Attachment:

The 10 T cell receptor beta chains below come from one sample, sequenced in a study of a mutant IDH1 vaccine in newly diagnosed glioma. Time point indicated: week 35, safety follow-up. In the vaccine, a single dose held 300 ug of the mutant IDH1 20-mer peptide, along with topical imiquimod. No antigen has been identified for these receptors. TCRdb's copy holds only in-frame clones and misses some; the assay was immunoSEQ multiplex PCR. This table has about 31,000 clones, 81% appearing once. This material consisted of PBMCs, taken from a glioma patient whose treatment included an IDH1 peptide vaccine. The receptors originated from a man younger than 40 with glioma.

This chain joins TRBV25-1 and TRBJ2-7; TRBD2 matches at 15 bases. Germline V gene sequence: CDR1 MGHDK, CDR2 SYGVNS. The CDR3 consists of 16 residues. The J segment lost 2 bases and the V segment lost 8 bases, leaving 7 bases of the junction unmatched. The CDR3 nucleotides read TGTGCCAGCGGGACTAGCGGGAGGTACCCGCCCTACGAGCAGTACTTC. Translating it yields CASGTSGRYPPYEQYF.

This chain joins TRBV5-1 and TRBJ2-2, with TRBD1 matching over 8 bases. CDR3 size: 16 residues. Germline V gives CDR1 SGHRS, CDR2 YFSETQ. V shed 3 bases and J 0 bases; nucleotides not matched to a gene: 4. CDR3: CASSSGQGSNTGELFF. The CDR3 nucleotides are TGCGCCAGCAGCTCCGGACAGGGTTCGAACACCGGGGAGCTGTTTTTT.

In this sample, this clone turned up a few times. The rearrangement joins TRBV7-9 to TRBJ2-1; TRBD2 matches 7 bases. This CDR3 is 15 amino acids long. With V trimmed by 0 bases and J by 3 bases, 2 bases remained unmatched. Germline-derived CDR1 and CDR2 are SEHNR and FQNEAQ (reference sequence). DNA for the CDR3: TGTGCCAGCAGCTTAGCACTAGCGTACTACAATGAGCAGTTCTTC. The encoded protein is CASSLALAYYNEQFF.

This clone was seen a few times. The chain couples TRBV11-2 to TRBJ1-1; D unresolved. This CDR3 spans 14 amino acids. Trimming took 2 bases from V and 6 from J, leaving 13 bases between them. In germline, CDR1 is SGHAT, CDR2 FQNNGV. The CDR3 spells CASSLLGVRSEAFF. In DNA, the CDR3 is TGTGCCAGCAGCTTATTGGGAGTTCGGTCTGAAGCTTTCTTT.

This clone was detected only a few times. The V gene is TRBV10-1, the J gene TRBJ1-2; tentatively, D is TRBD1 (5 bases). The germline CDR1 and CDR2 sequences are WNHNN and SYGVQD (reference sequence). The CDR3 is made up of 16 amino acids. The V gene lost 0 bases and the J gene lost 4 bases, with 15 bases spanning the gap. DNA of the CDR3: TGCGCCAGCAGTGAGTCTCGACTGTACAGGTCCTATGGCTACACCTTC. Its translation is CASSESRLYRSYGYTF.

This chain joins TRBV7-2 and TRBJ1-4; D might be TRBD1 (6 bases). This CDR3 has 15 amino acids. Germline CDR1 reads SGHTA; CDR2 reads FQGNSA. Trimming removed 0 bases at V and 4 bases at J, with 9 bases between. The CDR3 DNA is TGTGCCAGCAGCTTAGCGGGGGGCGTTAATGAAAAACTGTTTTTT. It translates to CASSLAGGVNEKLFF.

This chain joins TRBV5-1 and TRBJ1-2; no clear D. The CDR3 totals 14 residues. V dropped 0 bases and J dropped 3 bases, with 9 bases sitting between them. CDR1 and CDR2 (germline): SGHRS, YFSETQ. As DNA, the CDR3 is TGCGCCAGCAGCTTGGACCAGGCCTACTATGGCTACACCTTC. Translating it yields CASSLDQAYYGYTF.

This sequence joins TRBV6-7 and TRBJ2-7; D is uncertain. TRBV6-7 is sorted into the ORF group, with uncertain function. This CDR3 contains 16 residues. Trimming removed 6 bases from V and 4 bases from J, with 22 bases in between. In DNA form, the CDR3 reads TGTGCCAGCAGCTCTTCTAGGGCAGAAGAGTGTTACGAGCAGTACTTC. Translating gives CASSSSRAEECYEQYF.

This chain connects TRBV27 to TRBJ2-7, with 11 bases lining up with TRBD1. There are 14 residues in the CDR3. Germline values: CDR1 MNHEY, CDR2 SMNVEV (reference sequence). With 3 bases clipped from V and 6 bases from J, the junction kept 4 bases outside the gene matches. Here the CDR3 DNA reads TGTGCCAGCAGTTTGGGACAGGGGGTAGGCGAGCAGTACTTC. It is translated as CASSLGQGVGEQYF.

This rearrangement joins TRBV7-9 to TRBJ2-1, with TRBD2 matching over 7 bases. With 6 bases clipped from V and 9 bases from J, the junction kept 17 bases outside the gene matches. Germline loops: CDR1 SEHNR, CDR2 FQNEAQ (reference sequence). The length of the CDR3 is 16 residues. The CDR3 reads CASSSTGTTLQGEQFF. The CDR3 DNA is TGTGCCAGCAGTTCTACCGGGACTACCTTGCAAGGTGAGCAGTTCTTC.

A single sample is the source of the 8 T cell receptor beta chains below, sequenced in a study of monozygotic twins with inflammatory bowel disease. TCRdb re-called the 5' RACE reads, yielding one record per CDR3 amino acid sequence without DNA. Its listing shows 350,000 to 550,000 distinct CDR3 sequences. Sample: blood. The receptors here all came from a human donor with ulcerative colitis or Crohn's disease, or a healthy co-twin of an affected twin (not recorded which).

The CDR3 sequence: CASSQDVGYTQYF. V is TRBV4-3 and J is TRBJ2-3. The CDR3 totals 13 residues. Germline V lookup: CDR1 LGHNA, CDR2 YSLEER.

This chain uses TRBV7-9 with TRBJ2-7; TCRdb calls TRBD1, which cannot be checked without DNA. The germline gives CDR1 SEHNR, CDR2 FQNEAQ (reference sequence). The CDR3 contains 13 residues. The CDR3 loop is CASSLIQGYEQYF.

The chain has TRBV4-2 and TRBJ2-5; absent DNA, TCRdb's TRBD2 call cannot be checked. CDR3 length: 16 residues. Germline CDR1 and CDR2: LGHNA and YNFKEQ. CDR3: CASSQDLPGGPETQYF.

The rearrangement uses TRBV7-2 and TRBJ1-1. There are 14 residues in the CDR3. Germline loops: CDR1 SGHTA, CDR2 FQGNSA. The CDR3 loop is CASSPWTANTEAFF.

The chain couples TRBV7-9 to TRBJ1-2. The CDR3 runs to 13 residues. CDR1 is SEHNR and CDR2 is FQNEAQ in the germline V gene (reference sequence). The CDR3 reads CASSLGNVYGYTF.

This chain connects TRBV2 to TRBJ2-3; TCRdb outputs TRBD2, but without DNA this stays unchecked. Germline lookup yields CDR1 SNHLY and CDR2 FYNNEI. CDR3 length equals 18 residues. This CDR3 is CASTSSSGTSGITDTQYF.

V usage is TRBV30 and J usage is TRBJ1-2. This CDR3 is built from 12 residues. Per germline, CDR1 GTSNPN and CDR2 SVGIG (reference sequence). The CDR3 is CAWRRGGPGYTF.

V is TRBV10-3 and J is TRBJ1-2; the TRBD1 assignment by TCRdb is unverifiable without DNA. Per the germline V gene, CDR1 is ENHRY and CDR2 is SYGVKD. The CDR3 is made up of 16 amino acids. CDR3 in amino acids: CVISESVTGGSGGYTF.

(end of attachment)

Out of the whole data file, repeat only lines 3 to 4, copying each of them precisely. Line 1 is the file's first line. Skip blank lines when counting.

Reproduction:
This chain joins TRBV5-1 and TRBJ2-2, with TRBD1 matching over 8 bases. CDR3 size: 16 residues. Germline V gives CDR1 SGHRS, CDR2 YFSETQ. V shed 3 bases and J 0 bases; nucleotides not matched to a gene: 4. CDR3: CASSSGQGSNTGELFF. The CDR3 nucleotides are TGCGCCAGCAGCTCCGGACAGGGTTCGAACACCGGGGAGCTGTTTTTT.

In this sample, this clone turned up a few times. The rearrangement joins TRBV7-9 to TRBJ2-1; TRBD2 matches 7 bases. This CDR3 is 15 amino acids long. With V trimmed by 0 bases and J by 3 bases, 2 bases remained unmatched. Germline-derived CDR1 and CDR2 are SEHNR and FQNEAQ (reference sequence). DNA for the CDR3: TGTGCCAGCAGCTTAGCACTAGCGTACTACAATGAGCAGTTCTTC. The encoded protein is CASSLALAYYNEQFF.